ICYMI: The Free Lance-Star Editorial Board Supports Legislation to Lower Prescription Drug Costs

“Here’s a better idea, if the governor and, more specifically, his Republican teammates in the General Assembly, want to help the state’s residents pay their bills: Do something about prescription drugs.”

RICHMOND, Va.  — Today, the editorial board of the Free Lance-Star — which covers news in Fredericksburg, Stafford, Spotsylvania, King George, Caroline, Orange, and Culpeper — published an editorial in support of a Prescription Drug Affordability Board and called on the Governor and Republicans in the House to support the legislation.

The bill, Senator Chap Petersen’s (D-Fairfax) SB 957, would create a Prescription Drug Affordability Board that would comprise a small, independent group of health care experts to analyze the affordability of certain high-priced prescription drugs and institute reasonable limits to protect consumers from harmful price-gouging.

“The Free Lance-Star joins 82% of Virginians – including wide bipartisan majorities – in supporting the establishment of a Prescription Drug Affordability Board,” said Rhena Hicks, Executive Director of Freedom Virginia. “It’s far past time for legislators to take action to help Virginians.”

After passing the Senate with a wide bipartisan 26-13 margin, the bill is scheduled to be heard later today by the House Commerce & Energy Special Subcommittee 5, chaired by Del. Kathy Byron (R-Bedford).

[Editorial] The Free Lance-Star: Want to help Virginians? Do something about prescription drugs
February 16, 2023

Gov. Glenn Youngkin wants to ease Virginians’ financial burden. He said so in his state of the state speech. He’s so dedicated to this idea that he wants to give us $1 billion in additional tax relief. Of course, this is a zero-sum game. That’s a billion that won’t be used to mitigate the damage from years of underfunding schools, mental health care and public safety, among other services.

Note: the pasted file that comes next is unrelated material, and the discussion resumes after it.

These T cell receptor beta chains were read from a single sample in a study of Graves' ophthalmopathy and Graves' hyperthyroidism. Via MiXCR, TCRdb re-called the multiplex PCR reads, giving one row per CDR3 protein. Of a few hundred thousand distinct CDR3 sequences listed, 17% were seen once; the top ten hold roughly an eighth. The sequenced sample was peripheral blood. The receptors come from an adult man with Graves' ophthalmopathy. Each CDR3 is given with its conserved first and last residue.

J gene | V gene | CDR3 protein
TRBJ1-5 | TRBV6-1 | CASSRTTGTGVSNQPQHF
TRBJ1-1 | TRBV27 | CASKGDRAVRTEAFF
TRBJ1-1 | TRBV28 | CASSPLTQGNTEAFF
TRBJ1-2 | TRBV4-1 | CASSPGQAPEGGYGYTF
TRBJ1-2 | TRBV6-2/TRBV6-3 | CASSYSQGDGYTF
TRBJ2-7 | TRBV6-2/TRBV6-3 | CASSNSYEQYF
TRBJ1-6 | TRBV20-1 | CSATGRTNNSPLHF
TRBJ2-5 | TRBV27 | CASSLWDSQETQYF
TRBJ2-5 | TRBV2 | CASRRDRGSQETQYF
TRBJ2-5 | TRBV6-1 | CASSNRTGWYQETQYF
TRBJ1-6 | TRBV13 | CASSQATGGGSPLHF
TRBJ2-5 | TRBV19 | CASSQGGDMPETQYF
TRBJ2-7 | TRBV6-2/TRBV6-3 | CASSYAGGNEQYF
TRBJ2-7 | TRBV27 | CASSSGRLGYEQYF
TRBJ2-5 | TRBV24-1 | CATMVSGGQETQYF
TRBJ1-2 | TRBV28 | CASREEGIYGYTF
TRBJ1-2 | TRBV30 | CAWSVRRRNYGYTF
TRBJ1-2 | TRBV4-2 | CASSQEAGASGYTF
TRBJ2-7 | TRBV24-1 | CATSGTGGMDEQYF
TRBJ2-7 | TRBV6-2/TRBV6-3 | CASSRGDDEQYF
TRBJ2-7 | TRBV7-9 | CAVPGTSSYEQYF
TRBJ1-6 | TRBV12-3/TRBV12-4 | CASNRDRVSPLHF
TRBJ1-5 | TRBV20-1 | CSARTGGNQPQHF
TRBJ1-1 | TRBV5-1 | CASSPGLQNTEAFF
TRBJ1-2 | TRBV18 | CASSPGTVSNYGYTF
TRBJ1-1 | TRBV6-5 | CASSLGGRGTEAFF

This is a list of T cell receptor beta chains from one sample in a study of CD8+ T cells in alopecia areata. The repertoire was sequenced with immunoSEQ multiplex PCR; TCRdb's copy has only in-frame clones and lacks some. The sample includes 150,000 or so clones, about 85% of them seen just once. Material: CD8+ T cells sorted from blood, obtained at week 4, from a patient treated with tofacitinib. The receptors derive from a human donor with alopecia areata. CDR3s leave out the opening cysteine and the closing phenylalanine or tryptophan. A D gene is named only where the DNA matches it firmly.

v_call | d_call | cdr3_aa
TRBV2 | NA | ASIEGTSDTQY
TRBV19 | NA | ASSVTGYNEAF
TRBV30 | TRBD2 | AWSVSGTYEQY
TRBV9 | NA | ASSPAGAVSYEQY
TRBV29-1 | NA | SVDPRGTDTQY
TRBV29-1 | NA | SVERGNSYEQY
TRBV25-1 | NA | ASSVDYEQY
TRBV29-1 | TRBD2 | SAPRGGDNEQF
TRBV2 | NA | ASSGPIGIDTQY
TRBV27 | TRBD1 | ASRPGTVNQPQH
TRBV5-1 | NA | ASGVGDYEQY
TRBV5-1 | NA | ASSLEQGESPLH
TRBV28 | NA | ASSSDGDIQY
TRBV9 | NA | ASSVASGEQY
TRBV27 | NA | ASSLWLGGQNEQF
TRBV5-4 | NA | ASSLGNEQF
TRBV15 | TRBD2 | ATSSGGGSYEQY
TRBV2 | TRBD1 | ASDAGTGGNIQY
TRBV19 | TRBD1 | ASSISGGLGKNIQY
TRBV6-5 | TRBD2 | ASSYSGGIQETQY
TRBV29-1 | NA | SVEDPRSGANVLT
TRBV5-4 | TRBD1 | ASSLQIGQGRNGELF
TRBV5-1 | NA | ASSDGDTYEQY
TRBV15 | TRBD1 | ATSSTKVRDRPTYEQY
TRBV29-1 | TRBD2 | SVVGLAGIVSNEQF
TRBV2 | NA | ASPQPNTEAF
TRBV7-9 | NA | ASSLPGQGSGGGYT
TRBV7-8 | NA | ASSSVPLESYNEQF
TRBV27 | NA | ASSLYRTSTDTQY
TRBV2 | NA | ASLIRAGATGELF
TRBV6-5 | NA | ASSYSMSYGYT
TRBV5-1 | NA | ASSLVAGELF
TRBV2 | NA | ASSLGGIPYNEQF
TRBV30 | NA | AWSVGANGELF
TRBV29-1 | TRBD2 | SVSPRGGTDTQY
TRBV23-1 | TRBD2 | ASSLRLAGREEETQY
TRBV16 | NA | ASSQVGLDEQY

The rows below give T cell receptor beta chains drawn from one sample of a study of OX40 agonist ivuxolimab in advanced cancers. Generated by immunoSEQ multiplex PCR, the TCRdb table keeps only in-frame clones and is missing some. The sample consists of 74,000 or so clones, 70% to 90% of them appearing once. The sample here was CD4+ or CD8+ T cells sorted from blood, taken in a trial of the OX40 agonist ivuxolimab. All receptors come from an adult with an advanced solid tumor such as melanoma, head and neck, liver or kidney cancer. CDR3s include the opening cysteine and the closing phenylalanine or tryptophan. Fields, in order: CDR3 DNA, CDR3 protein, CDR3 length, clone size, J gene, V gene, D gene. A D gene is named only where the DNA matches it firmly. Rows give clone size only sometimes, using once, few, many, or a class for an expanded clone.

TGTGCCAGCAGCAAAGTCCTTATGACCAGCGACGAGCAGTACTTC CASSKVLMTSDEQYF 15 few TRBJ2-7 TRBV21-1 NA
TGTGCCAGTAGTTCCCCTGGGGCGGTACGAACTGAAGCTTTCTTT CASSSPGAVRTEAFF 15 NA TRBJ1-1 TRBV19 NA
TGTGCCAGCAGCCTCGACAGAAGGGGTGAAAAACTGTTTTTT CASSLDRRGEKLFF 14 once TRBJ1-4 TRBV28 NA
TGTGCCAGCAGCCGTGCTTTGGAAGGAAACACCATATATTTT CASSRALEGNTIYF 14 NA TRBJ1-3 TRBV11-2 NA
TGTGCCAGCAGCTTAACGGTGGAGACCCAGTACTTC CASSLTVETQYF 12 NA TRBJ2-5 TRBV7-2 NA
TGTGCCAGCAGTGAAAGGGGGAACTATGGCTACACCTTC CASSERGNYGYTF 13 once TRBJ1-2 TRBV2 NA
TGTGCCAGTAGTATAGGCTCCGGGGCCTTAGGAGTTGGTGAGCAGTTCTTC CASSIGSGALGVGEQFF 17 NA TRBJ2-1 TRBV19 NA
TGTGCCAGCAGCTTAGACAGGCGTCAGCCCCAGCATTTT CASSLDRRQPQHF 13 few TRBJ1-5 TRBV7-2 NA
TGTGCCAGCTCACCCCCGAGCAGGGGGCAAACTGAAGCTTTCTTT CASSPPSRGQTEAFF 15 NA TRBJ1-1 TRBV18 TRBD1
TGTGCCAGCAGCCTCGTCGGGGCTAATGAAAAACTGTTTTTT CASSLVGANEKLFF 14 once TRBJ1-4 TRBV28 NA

Here’s a better idea, if the governor and, more specifically, his Republican teammates in the General Assembly, want to help the state’s residents pay their bills: Do something about prescription drugs.

Between 2015 and 2019, according to a Commonwealth Council on Aging report, prescription drug costs for Virginians rose 26.3 percent. Average income only rose 16.7 percent.

In September, the U.S. Health and Human Services Administration studied more than 1,200 drug products and found that, in the year ending in July 2022, inflation was a dizzying 8.5 percent. That was nothing, though, compared with what happened with pharmaceuticals. The average increase for drugs was almost 32 percent, nearly four times the inflation rate.

That looks like gouging to us, and it does to some state Senate and House members, too. Del. Karrie Delaney, D–Fairfax, and Sen. Chap Petersen, D–Fairfax, have both proposed that the state form a Prescription Drug Affordability Board. Seven states already have them, including Maryland, which pioneered the concept in 2019.

The five-member board would be appointed by the governor. None of the members would have ties to the drug industry. It would decide whether to impose payment limits when pharmaceutical companies’ prices on certain drugs rose quickly and steeply. It would, in short, set limits.

Of course, the two backers have D’s beside their names. In our politically fractured times, that might mean that the effort dies automatically along party lines. A similar bill in the Senate was withdrawn by Petersen last year when he realized it didn’t have enough support.

This should be a starter for any politician, Democratic or Republican, who cares about constituents’ well-being.

These inexcusably steep price hikes hurt some of the most vulnerable Virginians.

A study by the Wason Center for Civic Leadership at Christopher Newport University found that about 1 in 4 Virginians have stopped taking a prescription drug because of the expense. Reining in those high costs might be better medicine for them than a grandstanding, rob-Peter-to-pay-Paul tax break.

Brigid Godfrey

Brigid Godfrey

Communications Director

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